Judge Cynthia Boris wants a green screen and mahogany shutters.
Our review of Sanctuary: The Complete Second Season, published July 30th, 2010, is also available.
Even things that go bump in the night need protection.
It's one thing to use green screen technology on a major motion picture, or even on a short series designed for the web. But creating an entire world with green screen for a weekly TV series—now that's a challenge, and it's also the main reason to watch Sanctuary: The Complete First Season on DVD.
Facts of the Case
Dr. Helen Magnus (Amanda Tapping, Stargate SG-1) runs a halfway house for "abnormals"—basically creatures, mutants, and anyone or thing that can't live amongst humans because they are a danger or are in danger. Born in Victorian England, she has an old world sensibility and a new age philosophy. Helping her in her work is her lovely daughter, monster-hunter extraordinaire Ashley (Emilie Ullerup), the very practical Dr. Will Zimmerman (Robin Dunne, Dawson's Creek), and tech geek Henry (Ryan Robbins, Battlestar Galactica). And who is the mysterious John Druitt (Christopher Heyerdahl, Supernatural)? He's a sinister figure for sure, but he and Magnus share a past, and that's enough to keep her off balance whenever he's around.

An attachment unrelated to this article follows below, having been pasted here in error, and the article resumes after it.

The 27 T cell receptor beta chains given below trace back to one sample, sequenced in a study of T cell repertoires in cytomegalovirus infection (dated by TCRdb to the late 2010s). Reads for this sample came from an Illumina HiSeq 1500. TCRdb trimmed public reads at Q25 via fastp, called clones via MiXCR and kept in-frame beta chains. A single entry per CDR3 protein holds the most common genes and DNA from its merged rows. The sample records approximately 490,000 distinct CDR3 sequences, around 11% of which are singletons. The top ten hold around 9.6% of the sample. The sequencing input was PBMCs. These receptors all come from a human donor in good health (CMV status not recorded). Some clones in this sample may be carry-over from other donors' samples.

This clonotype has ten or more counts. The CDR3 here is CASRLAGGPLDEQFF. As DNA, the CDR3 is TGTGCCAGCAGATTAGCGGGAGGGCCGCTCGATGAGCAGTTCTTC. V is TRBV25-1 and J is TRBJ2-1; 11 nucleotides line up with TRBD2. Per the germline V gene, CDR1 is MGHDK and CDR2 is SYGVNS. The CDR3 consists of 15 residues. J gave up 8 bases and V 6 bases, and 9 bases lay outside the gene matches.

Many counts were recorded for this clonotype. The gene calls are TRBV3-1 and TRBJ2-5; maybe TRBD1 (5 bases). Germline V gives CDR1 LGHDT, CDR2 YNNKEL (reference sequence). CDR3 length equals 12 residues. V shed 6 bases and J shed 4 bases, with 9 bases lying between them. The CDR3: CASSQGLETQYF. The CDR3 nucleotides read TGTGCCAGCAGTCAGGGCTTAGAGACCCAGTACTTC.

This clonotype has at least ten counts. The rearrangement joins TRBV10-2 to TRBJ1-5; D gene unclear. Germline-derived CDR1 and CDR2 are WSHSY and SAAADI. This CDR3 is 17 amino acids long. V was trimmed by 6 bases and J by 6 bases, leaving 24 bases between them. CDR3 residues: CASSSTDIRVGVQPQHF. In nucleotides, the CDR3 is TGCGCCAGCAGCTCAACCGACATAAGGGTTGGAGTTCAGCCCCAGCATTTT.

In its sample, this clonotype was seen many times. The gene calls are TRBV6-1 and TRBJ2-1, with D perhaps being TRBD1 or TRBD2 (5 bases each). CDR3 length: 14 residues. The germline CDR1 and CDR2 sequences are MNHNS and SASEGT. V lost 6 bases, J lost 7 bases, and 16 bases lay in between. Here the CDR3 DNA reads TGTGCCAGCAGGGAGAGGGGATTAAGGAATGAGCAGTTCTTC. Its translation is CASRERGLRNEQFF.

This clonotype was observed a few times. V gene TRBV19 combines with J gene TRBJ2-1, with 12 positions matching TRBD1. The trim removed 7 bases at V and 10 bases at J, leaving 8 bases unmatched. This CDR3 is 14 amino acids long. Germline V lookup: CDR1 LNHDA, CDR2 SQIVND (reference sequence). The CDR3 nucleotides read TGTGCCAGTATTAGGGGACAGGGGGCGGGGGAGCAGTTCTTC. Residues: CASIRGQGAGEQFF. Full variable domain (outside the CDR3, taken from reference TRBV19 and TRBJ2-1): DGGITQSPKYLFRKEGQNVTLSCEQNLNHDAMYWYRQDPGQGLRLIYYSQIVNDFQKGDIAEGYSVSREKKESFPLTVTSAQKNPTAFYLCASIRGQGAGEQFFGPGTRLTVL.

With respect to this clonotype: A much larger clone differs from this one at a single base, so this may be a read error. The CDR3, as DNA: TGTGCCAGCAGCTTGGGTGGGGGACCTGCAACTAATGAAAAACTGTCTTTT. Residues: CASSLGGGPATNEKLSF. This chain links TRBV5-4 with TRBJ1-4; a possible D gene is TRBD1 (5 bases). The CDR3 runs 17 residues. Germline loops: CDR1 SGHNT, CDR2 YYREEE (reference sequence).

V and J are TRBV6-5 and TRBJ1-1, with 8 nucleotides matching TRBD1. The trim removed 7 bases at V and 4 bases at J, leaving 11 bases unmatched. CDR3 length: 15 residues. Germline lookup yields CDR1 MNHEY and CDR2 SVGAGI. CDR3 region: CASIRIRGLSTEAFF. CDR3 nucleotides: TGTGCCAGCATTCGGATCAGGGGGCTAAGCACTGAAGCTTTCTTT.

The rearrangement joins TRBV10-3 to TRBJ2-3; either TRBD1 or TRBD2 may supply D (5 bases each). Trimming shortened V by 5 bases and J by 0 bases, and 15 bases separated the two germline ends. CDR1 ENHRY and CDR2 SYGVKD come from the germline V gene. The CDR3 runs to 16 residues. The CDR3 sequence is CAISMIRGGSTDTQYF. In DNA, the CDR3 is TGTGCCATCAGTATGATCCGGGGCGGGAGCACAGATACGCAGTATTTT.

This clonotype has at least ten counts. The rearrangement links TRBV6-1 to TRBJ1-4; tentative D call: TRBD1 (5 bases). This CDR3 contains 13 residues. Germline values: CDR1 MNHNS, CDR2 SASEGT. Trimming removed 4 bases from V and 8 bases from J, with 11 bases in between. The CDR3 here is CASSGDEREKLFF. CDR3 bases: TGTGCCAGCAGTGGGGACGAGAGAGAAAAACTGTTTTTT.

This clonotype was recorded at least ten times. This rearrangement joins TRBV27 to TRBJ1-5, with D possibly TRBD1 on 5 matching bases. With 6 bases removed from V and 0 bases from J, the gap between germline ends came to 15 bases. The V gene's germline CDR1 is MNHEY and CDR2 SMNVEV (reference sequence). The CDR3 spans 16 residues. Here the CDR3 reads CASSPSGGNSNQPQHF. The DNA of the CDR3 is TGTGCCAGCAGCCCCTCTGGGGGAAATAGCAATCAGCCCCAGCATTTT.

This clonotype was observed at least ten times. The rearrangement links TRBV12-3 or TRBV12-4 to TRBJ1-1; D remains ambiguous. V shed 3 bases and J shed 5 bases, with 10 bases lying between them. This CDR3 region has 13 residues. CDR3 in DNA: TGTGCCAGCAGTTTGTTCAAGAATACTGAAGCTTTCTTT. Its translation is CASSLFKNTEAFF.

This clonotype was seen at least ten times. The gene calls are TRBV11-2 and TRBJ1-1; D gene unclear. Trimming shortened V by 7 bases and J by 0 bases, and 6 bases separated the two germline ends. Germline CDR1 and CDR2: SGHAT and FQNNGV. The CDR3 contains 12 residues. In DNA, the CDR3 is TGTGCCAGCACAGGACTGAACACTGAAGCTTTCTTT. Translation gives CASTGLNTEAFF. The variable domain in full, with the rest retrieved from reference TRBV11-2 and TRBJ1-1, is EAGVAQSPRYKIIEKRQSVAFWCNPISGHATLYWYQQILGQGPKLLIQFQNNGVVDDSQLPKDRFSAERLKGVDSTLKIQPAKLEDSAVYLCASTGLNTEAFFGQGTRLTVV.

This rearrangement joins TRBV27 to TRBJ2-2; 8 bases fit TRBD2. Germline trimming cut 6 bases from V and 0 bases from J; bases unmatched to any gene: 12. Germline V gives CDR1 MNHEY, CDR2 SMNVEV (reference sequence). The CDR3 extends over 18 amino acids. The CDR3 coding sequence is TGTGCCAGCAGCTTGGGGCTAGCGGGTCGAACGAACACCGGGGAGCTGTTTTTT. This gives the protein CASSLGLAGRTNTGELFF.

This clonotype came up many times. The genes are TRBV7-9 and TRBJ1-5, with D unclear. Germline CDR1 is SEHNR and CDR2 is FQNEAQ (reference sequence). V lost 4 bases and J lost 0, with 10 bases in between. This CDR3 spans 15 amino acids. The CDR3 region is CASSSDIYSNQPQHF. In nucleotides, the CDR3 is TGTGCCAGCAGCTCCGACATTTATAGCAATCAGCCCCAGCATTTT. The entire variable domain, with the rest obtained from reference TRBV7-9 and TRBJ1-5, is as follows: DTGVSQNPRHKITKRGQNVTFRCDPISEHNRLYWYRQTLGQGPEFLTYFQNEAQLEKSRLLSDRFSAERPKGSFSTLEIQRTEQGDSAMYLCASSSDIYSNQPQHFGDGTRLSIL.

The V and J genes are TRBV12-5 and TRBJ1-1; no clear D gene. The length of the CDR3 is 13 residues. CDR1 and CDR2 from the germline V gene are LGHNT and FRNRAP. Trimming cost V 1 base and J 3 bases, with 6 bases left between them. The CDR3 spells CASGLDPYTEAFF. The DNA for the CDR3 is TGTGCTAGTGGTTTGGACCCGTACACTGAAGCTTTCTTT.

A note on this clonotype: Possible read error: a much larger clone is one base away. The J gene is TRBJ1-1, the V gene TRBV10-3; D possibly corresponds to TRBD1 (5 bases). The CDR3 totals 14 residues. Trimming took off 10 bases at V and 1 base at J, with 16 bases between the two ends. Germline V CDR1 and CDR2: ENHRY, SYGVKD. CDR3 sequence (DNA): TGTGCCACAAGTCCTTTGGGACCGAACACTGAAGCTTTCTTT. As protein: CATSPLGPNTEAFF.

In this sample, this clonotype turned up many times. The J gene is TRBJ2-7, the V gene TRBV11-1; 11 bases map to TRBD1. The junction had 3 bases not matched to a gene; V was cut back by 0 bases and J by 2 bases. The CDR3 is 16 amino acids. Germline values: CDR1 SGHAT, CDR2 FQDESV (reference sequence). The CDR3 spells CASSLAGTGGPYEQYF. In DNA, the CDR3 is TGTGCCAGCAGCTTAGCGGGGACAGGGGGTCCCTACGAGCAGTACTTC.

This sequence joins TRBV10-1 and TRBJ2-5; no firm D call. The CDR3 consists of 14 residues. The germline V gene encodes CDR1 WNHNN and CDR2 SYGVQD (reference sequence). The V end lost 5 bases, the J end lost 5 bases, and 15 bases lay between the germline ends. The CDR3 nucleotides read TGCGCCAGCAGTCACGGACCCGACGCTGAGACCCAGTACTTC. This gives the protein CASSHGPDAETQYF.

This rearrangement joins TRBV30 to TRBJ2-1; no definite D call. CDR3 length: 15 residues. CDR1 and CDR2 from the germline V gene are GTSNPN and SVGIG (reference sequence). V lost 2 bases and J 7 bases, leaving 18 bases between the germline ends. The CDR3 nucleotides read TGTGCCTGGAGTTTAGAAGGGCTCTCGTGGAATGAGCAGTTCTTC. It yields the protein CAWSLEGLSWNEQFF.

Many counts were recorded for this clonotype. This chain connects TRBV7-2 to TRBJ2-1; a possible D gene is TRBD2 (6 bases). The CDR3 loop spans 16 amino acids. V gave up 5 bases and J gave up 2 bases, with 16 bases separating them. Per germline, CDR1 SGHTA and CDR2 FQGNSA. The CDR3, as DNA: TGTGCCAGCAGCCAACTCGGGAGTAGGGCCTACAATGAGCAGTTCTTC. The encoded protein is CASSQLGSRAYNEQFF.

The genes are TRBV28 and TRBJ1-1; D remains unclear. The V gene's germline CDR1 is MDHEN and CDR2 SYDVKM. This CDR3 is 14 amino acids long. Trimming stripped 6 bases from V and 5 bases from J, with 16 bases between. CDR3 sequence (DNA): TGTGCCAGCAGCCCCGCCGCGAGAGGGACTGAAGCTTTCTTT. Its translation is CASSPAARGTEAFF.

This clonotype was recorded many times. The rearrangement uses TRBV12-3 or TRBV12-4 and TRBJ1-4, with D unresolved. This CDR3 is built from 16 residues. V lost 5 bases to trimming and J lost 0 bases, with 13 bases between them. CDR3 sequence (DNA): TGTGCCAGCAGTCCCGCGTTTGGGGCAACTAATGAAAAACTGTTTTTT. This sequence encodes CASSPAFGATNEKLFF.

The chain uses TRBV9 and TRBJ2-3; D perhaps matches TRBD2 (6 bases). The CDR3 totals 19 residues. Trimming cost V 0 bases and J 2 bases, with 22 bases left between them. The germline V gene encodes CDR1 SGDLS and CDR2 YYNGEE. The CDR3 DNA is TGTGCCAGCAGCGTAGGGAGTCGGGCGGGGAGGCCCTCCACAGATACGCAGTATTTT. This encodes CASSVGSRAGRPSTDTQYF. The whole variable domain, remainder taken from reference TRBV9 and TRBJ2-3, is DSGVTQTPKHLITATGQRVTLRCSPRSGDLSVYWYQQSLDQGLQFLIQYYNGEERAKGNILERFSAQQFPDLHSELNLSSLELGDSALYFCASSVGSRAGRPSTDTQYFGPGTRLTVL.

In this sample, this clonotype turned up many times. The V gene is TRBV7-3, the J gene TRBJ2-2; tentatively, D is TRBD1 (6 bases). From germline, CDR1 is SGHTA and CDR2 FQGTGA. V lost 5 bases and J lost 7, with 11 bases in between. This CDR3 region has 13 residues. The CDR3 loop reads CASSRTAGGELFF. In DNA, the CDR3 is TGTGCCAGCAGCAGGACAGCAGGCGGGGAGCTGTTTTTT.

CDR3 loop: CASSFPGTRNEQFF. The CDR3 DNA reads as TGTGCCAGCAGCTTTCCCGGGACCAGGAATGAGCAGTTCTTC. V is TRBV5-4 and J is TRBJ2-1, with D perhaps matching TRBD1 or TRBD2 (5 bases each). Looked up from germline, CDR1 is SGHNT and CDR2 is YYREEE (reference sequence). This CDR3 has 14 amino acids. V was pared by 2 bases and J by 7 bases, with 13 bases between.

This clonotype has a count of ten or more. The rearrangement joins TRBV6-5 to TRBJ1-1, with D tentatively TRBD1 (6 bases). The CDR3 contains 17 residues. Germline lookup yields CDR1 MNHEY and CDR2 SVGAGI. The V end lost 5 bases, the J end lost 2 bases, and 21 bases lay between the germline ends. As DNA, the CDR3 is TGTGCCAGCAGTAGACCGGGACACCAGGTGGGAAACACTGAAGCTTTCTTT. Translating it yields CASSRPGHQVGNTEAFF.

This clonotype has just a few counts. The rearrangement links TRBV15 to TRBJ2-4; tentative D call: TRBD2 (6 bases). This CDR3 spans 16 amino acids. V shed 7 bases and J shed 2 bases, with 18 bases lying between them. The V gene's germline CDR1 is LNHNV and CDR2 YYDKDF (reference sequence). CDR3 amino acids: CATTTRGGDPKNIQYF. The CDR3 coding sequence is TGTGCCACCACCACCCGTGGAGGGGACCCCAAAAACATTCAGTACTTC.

Thirteen episodes make up the first season. They are:
Sanctuary is the brainchild of Stargate writer/producer Damian Kindler. He originally designed the project to be a webseries that was sold in eight 15-minute installments over the course of several months. Working against almost nothing but green screens, Kindler was able to build a world that would be completely out of reach on a traditional TV series budget, let alone a webseries. He called on his friends from Stargate, and it's their experience in the genre that elevated the show beyond what had been done before on the web.
The webseries created a strong buzz, due in large part to the Stargate fans who came out in support of Amanda Tapping and the others. So strong, that the Sci Fi Channel decided to pick it up as a regular series on TV. As if its origins weren't groundbreaking enough, the production took it a step further becoming the first TV series of its kind to shoot predominantly against a green screen. And they were the first North American TV series to use the RED camera exclusively.